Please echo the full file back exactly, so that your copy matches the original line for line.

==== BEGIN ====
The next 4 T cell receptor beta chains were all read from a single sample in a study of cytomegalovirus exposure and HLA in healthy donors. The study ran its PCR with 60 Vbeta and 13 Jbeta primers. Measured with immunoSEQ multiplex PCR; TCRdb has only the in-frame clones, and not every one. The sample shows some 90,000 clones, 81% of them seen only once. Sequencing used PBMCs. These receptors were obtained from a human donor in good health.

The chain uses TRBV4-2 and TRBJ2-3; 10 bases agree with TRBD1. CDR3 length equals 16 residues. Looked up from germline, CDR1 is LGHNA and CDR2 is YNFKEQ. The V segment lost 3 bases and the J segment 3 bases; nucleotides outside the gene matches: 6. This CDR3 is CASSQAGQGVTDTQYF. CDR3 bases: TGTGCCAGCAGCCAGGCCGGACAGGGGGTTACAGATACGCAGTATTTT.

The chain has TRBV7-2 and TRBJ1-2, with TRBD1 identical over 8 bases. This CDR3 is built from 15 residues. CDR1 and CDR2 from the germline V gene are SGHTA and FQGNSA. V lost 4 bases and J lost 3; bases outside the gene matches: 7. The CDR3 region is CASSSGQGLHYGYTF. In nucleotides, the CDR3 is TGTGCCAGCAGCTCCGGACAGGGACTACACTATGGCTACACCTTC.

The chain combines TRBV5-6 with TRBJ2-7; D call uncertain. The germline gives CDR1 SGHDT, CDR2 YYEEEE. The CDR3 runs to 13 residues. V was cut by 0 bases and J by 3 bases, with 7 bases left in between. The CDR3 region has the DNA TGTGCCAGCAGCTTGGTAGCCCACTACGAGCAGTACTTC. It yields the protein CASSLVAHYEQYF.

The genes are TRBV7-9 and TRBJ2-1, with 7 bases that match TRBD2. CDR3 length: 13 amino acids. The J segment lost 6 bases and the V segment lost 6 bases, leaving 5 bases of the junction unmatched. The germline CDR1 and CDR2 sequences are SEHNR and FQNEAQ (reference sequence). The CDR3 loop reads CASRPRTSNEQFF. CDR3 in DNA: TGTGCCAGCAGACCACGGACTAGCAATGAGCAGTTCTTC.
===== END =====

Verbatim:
The next 4 T cell receptor beta chains were all read from a single sample in a study of cytomegalovirus exposure and HLA in healthy donors. The study ran its PCR with 60 Vbeta and 13 Jbeta primers. Measured with immunoSEQ multiplex PCR; TCRdb has only the in-frame clones, and not every one. The sample shows some 90,000 clones, 81% of them seen only once. Sequencing used PBMCs. These receptors were obtained from a human donor in good health.

The chain uses TRBV4-2 and TRBJ2-3; 10 bases agree with TRBD1. CDR3 length equals 16 residues. Looked up from germline, CDR1 is LGHNA and CDR2 is YNFKEQ. The V segment lost 3 bases and the J segment 3 bases; nucleotides outside the gene matches: 6. This CDR3 is CASSQAGQGVTDTQYF. CDR3 bases: TGTGCCAGCAGCCAGGCCGGACAGGGGGTTACAGATACGCAGTATTTT.

The chain has TRBV7-2 and TRBJ1-2, with TRBD1 identical over 8 bases. This CDR3 is built from 15 residues. CDR1 and CDR2 from the germline V gene are SGHTA and FQGNSA. V lost 4 bases and J lost 3; bases outside the gene matches: 7. The CDR3 region is CASSSGQGLHYGYTF. In nucleotides, the CDR3 is TGTGCCAGCAGCTCCGGACAGGGACTACACTATGGCTACACCTTC.

The chain combines TRBV5-6 with TRBJ2-7; D call uncertain. The germline gives CDR1 SGHDT, CDR2 YYEEEE. The CDR3 runs to 13 residues. V was cut by 0 bases and J by 3 bases, with 7 bases left in between. The CDR3 region has the DNA TGTGCCAGCAGCTTGGTAGCCCACTACGAGCAGTACTTC. It yields the protein CASSLVAHYEQYF.

The genes are TRBV7-9 and TRBJ2-1, with 7 bases that match TRBD2. CDR3 length: 13 amino acids. The J segment lost 6 bases and the V segment lost 6 bases, leaving 5 bases of the junction unmatched. The germline CDR1 and CDR2 sequences are SEHNR and FQNEAQ (reference sequence). The CDR3 loop reads CASRPRTSNEQFF. CDR3 in DNA: TGTGCCAGCAGACCACGGACTAGCAATGAGCAGTTCTTC.